UK Immigration : Human Rights

Immigration Solicitors Manchester

immigration solicitors:
human rights

The Human Rights Act 1998 came into force in the United Kingdom in October 2000 and codifies the European Convention on Human Rights into UK law.

All public bodies (such as the Home Office, British Embassies, courts and tribunals) carrying out public functions have to comply with the Convention rights.

This means that individuals can pursue human rights cases through the domestic courts rather than go to Strasbourg to argue their case in the European Court of Human Rights (as was previously the case).

The 1998 Act sets out the fundamental rights and freedoms that individuals in the UK have access to.

In terms of immigration law the most regular rights which are invoked are:

Article 3 which prevent the United Kingdom from sending anyone to a country where there is a real risk that they will be exposed to torture, or inhuman or degrading treatment or punishment.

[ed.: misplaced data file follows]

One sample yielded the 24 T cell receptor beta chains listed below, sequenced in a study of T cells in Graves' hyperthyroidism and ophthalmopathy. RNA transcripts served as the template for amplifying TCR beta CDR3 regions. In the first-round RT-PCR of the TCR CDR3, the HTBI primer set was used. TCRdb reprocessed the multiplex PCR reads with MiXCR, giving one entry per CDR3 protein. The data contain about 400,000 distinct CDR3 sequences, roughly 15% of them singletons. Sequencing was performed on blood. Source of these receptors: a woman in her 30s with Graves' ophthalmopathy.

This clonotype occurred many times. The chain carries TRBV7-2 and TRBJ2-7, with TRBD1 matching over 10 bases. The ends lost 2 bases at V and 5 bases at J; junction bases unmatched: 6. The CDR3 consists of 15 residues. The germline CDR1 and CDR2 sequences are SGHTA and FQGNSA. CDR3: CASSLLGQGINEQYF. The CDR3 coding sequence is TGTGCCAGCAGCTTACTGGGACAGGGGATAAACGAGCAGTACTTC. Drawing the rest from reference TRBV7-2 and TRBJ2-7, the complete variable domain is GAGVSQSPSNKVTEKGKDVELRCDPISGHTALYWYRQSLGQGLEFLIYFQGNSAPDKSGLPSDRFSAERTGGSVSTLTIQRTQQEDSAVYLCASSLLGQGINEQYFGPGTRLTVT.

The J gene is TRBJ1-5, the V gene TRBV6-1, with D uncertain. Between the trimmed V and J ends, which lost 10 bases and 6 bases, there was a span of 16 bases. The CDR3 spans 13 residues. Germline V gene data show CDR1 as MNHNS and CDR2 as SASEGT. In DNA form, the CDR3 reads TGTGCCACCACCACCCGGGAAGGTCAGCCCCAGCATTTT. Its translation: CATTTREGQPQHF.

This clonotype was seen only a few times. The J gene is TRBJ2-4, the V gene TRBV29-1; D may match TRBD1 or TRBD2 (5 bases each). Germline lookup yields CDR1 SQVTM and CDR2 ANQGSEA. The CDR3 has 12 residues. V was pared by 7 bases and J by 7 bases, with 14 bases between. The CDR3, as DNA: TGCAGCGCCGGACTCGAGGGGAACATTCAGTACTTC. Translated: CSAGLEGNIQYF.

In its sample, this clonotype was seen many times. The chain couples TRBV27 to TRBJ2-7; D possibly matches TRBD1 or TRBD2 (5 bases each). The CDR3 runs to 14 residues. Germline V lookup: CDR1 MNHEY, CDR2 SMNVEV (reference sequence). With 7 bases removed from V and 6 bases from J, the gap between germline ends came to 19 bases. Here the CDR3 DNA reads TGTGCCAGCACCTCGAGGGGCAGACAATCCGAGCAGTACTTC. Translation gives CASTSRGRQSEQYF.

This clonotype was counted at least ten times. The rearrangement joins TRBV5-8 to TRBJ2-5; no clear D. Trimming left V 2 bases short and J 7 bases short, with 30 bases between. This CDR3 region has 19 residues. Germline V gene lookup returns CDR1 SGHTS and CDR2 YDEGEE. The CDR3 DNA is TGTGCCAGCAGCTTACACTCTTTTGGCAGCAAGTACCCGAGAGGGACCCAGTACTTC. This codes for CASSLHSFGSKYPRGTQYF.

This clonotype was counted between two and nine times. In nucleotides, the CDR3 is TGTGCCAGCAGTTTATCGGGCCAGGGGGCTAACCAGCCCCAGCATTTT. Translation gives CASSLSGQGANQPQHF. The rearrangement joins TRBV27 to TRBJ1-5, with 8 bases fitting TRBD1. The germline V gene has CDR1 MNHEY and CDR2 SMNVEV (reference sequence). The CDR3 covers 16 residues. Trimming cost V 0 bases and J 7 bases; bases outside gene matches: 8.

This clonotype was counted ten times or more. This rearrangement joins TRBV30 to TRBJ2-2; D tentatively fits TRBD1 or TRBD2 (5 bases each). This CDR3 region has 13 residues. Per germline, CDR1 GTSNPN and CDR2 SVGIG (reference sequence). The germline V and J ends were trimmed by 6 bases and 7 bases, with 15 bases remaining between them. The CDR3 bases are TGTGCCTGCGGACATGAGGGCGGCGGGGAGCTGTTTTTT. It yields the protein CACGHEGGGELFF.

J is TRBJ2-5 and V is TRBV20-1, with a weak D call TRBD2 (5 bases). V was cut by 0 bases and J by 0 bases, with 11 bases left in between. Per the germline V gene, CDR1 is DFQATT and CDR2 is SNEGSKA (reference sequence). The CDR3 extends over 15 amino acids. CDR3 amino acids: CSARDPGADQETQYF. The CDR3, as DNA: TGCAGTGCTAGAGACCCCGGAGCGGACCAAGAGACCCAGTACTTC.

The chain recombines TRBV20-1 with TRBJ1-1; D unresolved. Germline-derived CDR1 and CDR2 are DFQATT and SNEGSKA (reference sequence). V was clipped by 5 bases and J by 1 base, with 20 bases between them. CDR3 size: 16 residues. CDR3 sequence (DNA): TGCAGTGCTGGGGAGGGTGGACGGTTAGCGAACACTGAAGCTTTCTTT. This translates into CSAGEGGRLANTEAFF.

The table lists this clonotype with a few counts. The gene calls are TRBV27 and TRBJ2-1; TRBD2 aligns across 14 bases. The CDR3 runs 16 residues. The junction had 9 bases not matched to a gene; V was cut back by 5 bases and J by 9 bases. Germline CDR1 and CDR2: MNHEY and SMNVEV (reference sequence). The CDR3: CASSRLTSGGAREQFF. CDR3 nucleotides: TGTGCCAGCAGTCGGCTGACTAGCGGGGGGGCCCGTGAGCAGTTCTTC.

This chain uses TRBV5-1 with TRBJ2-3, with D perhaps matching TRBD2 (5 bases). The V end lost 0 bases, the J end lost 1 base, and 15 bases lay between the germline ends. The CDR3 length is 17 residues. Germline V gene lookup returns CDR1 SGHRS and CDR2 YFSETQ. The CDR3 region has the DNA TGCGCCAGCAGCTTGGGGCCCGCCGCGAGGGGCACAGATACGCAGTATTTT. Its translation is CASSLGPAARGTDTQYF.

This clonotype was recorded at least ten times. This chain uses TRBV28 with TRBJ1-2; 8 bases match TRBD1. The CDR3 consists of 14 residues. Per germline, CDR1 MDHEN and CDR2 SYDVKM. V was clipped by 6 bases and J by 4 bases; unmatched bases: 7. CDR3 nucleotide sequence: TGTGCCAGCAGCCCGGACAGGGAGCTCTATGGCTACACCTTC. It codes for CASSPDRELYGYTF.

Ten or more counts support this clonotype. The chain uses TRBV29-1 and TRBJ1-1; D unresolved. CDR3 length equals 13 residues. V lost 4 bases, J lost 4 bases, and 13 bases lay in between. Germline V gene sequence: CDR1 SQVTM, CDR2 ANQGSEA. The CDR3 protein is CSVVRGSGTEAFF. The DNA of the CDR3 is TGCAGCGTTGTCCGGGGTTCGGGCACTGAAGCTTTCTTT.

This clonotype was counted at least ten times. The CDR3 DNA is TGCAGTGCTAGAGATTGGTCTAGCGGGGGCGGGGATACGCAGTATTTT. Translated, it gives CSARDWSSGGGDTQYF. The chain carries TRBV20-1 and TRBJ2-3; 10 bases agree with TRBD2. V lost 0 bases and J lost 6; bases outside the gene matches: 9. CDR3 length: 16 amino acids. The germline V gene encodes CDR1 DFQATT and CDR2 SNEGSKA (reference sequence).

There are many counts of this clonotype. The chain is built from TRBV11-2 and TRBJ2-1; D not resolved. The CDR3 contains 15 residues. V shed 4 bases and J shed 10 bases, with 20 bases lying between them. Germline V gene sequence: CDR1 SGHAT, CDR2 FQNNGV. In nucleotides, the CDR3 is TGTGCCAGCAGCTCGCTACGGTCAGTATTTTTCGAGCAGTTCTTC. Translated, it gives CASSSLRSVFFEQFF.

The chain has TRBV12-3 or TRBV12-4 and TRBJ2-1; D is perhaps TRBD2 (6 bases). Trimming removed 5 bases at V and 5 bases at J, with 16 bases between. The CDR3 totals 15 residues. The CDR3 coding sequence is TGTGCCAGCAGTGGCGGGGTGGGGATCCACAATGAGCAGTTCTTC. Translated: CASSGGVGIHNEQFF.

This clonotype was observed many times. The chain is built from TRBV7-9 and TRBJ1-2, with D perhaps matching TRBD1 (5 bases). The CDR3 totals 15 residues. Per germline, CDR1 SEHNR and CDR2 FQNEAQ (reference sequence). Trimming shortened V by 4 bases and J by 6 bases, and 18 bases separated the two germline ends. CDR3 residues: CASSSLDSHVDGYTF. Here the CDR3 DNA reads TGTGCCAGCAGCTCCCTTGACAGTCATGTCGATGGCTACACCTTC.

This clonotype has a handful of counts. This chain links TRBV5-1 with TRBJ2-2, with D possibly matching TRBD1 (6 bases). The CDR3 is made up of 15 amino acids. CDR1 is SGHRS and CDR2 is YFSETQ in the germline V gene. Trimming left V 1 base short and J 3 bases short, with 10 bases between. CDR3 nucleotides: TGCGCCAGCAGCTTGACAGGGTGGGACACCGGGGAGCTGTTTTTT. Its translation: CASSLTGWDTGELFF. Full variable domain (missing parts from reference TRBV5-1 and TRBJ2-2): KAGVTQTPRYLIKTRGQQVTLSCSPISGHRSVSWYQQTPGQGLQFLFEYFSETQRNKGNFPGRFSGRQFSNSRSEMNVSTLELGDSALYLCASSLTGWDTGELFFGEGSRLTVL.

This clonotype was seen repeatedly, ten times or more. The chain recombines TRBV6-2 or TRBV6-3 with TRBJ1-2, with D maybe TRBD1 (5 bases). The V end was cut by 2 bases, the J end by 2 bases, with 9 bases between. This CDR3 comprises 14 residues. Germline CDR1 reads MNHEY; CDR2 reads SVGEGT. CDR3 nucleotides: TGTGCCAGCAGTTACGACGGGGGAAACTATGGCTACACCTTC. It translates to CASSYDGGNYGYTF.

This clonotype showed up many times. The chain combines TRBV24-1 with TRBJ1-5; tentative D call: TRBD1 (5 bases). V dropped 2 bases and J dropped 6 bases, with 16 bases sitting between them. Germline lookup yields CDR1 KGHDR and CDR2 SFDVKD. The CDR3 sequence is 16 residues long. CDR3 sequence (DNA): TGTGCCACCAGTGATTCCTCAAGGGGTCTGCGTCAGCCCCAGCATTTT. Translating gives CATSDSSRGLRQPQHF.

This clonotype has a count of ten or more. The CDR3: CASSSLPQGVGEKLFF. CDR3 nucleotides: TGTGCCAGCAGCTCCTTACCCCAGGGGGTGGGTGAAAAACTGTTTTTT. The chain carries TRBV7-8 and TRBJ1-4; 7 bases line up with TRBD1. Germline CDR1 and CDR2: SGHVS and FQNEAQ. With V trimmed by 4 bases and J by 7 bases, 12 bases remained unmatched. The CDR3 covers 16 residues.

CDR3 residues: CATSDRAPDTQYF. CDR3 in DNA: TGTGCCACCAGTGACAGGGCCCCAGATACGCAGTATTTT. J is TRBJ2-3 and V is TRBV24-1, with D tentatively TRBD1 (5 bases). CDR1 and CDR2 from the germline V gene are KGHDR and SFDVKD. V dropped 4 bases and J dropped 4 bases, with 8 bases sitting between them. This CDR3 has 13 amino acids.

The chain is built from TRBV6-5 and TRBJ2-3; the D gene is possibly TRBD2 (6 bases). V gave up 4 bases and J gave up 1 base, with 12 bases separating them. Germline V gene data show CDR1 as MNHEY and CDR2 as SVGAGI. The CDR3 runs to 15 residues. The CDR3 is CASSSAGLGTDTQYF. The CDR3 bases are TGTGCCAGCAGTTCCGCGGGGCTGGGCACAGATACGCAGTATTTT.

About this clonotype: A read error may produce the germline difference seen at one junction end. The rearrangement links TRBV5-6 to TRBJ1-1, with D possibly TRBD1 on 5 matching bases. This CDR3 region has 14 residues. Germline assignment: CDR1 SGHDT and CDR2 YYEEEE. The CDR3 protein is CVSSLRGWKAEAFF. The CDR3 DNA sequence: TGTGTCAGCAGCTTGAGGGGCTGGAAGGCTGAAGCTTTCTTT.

Therefore, if you do not qualify for recognition as a refugee but the Home Office considers that there are humanitarian reasons why you should be allowed to remain in the UK, you may be given temporary permission to stay here.

Article 8 which states that everyone has the right to respect for his of her private and family life. However, importantly, this is a qualified right – not an absolute one.

Public authorities (such as the Home Office) must not interfere with this right unless to do so would be necessary, for example to maintain effective immigration control. Cases of this nature often depend on whether the interference with private or family life is proportionate.

TM Fortis Solicitors have many years experience in successfully pursuing human rights claims on behalf of our clients and our specialist lawyers will be able to guide you through this complex area.